This isn’t like Muddy Waters’ work on St. Jude, where Muddy Waters alleged security flaws with St. Jude’s pacemakers; St. Jude has since recalled pacemakers to fix security vulnerabilities (Zdnet, FDA). The difference between Muddy Waters and CTS is that Muddy Waters did actual research to find previously unknown problems with the company’s products. Now if CTS actually did find a novel security vulnerability, then I would apologize. However, the CTS report does not clearly articulate what’s a rehash of previously known security issues and what isn’t.
EDIT (3/21/2018): Correction: the bugs are real. Their severity has been overstated as they only work on systems that have already been compromised. AMD says that fixes will be available within weeks while CTS Labs is still claiming that it will take months. Status of fixes for the Promontory chipset are less clear at the moment.
Viceroy has come out with a “research” report on AMD based on the work of CTS Labs. Just read CTS Lab’s disclaimer in its white paper PDF or on its website (archive.org).
- CTS Labs doesn’t provide a complete description of security vulnerabilities. So… I don’t see any original research here.
- CTS Labs advises visitors that they have “an economic interest in the performance of the securities of the companies whose products are the subject of our reports”. This is unusual for a IT security company.
Despite being short AMD (see my posts tagged AMD), I disagree with the ethics of what Viceroy is doing.
Blockchain, a way of implementing a distributed ledger (distributed record-keeping), is a novel technology with little real-world practicality. The original Bitcoin white paper published back in October 31, 2008 spurred little interest in distributed ledgers. The distributed ledger was ignored for years until Bitcoin started receiving mainstream attention and a few years had passed.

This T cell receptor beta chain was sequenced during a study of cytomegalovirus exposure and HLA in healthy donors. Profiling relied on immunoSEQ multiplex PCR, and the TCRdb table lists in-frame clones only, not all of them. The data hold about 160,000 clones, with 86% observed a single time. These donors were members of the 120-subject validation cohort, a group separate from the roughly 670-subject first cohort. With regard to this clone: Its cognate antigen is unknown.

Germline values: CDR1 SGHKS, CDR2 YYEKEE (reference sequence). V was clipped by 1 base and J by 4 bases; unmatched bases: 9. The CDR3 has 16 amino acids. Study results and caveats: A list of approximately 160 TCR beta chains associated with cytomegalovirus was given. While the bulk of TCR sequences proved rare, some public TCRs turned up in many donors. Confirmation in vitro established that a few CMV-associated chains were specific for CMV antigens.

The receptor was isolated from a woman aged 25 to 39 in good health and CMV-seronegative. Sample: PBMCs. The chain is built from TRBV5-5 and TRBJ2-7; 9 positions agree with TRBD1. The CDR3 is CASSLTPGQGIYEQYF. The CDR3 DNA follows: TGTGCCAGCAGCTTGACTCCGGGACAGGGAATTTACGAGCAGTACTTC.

I simply couldn’t find much evidence that distributed ledgers are useful for any real-world applications (other than speculative asset bubbles). Once you understand that blockchains are bad at solving real-world problems, then you will understand why Bitcoin will fail. The blockchain imposes limitations that makes Bitcoin a bad version of something that has been tried in the past: e-gold (description here and Wired profile here).
A company’s stance on blockchain can also serve as a test of a company’s management. In my view, companies pushing blockchain technology (e.g. IBM, Microsoft, Intel, Oracle) are disconnected from customers’ actual needs and have mediocre management. Companies that don’t talk about blockchain (e.g. Facebook, Amazon, Google, Apple) are more likely to produce sensible technology that will work in the real world.
The cryptocurrency craze has infected the real world economy, driving up the prices of GPUs (graphics chips used for playing 3-D computer games that are also really good at crypto calculations). Mining Ethereum with GPUs has become an increasingly profitable endeavour largely because the price of Ethereum went up about 170 times from $8.24 at the beginning of 2017 to a peak of around $1400. Mid and high-end GPUs are selling out everywhere, retailing for 2 to 3 times their suggested retail price. PC Part Picker has some good data on market pricing of GPUs such as the Radeon RX 570.
Note that computer hardware normally depreciates over time, roughly halving in price every 1.5 to 2 years due to Moore’s Law. Instead of depreciating, most GPUs have appreciated wildly thanks to rising Ethereum prices.
If the crypto mining market collapses (due to a broad collapse in cryptocurrency prices), I am willing to speculate that AMD’s valuation would better reflects its difficulties in generating profits. Historically AMD has never been a particularly profitable company, losing $7.82B of the $8.34B in capital raised. In YE2017 AMD earned $62M before taxes, buoyed by aggressive accounting (perhaps $40M-97M+?) and unusually high GPU demand (perhaps a few hundred million?). If AMD returns to its money-losing ways, its shares ought to trade closer to its $0.611B book value (plus the value of its x86 license) rather than its current $10.83B market cap.
Heterogeneous computing refers to computing systems that use a mix of different types of computational units. The type of heterogeneous computing that I am most interested in is rise of the general purpose graphics processing unit (GPGPU). The industry trend has been to use the GPU graphics chip for purposes other than graphics. Innovations in the GPGPU could cause some changes to the landscape between Intel, AMD, and Nvidia. I believe that heterogenous computing will grow from a small niche into a larger one. Continue reading